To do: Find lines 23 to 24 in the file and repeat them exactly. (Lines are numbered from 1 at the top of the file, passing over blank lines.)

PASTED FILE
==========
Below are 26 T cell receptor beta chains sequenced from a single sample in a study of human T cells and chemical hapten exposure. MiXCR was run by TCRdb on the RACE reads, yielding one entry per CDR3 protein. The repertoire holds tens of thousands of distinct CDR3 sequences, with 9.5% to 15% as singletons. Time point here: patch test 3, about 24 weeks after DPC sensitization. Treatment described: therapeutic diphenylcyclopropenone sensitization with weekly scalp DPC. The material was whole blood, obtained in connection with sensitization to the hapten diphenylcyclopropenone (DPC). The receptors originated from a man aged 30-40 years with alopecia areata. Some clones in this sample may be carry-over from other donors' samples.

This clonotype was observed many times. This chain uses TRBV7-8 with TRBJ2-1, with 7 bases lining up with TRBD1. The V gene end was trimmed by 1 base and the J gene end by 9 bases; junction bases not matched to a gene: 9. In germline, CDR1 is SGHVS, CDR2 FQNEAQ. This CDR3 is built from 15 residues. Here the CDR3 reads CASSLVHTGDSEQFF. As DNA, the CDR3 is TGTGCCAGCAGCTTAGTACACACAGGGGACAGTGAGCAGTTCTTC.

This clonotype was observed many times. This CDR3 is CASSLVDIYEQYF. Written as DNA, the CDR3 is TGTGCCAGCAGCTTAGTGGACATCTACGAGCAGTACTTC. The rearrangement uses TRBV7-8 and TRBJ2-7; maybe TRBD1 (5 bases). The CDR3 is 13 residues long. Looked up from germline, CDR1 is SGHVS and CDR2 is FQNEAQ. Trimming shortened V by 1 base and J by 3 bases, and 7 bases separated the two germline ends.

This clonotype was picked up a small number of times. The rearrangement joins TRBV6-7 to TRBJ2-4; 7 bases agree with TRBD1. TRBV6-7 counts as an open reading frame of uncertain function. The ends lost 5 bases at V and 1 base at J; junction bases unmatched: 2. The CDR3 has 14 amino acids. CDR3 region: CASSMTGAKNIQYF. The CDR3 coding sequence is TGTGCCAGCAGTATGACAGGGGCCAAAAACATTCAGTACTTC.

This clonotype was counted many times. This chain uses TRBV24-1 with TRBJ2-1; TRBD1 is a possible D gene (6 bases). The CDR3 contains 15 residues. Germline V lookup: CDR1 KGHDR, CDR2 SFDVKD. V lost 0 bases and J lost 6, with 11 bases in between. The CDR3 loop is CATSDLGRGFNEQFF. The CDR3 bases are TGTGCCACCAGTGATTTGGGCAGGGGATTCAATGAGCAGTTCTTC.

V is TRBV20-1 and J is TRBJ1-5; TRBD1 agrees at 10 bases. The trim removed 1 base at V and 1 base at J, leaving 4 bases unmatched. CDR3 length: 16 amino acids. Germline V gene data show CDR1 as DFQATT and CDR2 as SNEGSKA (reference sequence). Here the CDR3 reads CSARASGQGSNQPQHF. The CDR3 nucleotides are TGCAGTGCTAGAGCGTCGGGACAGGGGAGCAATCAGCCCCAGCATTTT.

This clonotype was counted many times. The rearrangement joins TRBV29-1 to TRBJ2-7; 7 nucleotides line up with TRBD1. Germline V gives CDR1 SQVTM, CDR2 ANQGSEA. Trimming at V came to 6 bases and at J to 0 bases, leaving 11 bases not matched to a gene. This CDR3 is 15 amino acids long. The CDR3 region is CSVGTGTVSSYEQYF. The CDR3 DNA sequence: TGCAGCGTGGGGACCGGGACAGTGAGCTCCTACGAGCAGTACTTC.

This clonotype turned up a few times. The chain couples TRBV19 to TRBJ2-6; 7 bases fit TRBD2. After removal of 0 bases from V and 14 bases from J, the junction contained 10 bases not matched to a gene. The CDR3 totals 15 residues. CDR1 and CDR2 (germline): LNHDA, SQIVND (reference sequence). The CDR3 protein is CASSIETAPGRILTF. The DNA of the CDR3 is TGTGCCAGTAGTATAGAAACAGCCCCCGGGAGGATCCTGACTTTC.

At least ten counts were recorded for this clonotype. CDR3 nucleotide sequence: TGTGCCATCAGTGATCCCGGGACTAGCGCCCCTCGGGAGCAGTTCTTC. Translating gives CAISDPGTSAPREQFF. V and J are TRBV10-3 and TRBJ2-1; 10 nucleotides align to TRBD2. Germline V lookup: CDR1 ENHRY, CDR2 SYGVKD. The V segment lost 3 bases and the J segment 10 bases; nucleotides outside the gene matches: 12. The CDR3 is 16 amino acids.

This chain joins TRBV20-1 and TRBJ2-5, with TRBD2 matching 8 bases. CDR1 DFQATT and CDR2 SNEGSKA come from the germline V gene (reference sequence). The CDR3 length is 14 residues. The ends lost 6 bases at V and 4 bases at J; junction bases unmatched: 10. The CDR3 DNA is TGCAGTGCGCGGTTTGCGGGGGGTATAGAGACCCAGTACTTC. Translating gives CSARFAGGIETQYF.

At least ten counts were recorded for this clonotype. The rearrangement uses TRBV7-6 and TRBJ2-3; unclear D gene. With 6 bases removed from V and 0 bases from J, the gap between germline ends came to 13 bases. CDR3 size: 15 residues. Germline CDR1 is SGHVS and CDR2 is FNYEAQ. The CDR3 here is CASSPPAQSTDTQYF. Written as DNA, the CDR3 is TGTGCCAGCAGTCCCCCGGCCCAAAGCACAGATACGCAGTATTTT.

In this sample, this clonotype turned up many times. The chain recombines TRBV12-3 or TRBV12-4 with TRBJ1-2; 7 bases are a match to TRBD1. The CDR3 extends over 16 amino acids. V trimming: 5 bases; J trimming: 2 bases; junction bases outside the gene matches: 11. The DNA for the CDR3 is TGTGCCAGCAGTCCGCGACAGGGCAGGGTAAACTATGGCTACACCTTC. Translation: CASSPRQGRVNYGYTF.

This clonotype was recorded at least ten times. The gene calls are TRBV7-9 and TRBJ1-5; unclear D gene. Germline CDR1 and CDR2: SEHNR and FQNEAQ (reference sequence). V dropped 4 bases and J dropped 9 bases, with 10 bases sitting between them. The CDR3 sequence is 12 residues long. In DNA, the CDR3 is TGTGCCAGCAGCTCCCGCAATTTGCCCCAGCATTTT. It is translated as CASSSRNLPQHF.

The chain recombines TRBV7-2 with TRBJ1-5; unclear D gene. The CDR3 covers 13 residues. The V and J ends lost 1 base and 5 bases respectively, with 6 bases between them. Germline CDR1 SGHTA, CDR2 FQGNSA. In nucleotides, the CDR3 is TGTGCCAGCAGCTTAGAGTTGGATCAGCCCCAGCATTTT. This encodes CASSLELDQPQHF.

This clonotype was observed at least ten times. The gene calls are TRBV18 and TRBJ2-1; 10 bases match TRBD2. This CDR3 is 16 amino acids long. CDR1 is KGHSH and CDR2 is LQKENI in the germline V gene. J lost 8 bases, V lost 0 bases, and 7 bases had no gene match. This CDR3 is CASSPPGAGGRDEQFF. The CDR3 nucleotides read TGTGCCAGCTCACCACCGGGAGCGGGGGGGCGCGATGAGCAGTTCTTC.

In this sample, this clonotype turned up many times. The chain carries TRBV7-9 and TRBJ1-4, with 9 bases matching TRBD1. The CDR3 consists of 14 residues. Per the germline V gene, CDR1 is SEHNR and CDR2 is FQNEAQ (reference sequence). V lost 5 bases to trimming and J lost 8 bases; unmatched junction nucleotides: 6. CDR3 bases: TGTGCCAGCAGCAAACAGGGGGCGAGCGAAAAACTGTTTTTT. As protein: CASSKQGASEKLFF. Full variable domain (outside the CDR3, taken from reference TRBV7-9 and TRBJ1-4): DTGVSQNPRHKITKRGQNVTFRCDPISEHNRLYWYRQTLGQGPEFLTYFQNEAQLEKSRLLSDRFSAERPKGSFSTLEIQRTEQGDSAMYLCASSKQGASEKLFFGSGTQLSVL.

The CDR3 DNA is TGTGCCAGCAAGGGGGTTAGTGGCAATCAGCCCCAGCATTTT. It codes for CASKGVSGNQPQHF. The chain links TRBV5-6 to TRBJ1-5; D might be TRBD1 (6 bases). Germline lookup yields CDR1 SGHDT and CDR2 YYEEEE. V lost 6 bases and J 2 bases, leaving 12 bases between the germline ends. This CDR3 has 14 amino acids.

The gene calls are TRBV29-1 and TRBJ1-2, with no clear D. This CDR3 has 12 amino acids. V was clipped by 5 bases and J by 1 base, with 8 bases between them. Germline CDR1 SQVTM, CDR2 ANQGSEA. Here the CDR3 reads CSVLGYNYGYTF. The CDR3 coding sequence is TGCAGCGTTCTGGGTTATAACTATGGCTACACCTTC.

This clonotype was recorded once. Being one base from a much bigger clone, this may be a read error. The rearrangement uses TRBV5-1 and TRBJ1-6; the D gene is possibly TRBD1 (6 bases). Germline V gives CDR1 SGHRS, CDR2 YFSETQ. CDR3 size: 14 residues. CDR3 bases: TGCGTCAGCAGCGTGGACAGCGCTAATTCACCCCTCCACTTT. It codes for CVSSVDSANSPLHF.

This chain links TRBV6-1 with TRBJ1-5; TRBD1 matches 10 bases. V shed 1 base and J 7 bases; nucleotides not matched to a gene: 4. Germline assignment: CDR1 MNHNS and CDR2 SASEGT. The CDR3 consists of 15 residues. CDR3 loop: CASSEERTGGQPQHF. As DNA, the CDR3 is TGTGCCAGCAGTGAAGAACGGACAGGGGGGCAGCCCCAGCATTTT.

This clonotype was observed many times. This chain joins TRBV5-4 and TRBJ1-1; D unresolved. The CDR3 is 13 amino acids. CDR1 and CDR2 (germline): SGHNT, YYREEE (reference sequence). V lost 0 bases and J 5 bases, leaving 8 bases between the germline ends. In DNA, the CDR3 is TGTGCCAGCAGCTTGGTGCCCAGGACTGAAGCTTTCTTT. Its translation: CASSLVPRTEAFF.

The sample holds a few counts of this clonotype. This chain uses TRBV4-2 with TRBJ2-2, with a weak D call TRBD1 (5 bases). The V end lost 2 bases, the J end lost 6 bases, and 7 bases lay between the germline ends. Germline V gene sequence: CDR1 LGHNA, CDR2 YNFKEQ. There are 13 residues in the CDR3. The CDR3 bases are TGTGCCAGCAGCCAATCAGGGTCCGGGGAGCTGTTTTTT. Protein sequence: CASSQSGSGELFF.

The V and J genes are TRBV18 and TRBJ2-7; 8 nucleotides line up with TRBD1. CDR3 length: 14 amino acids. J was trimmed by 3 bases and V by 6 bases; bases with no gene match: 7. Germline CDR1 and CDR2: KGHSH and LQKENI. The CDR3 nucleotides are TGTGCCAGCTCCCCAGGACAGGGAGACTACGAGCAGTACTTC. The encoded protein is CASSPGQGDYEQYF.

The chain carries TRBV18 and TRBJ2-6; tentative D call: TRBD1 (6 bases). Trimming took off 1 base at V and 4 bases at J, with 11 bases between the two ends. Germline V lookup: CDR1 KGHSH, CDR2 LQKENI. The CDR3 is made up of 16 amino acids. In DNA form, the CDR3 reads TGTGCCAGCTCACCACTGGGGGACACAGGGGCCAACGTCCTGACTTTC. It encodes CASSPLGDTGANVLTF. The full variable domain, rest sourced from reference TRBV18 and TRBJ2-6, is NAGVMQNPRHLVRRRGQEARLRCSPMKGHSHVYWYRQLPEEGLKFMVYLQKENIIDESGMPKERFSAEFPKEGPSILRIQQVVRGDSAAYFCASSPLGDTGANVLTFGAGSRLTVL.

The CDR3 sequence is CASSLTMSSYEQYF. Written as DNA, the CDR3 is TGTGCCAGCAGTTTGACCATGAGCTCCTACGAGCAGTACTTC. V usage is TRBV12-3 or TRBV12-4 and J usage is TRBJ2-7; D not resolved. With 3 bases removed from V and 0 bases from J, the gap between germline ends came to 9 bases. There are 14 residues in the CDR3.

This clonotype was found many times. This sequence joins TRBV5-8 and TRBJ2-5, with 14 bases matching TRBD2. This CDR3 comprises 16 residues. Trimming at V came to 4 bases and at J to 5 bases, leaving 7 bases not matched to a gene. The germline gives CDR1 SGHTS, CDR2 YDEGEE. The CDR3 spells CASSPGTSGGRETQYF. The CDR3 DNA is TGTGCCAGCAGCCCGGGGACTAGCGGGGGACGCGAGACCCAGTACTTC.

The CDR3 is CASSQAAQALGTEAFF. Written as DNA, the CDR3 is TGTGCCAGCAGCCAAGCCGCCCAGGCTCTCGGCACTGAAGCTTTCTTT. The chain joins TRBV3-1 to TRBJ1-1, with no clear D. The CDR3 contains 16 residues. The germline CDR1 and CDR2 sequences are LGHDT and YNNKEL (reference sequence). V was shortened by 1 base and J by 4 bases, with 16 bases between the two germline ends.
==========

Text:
The V and J genes are TRBV18 and TRBJ2-7; 8 nucleotides line up with TRBD1. CDR3 length: 14 amino acids. J was trimmed by 3 bases and V by 6 bases; bases with no gene match: 7. Germline CDR1 and CDR2: KGHSH and LQKENI. The CDR3 nucleotides are TGTGCCAGCTCCCCAGGACAGGGAGACTACGAGCAGTACTTC. The encoded protein is CASSPGQGDYEQYF.

The chain carries TRBV18 and TRBJ2-6; tentative D call: TRBD1 (6 bases). Trimming took off 1 base at V and 4 bases at J, with 11 bases between the two ends. Germline V lookup: CDR1 KGHSH, CDR2 LQKENI. The CDR3 is made up of 16 amino acids. In DNA form, the CDR3 reads TGTGCCAGCTCACCACTGGGGGACACAGGGGCCAACGTCCTGACTTTC. It encodes CASSPLGDTGANVLTF. The full variable domain, rest sourced from reference TRBV18 and TRBJ2-6, is NAGVMQNPRHLVRRRGQEARLRCSPMKGHSHVYWYRQLPEEGLKFMVYLQKENIIDESGMPKERFSAEFPKEGPSILRIQQVVRGDSAAYFCASSPLGDTGANVLTFGAGSRLTVL.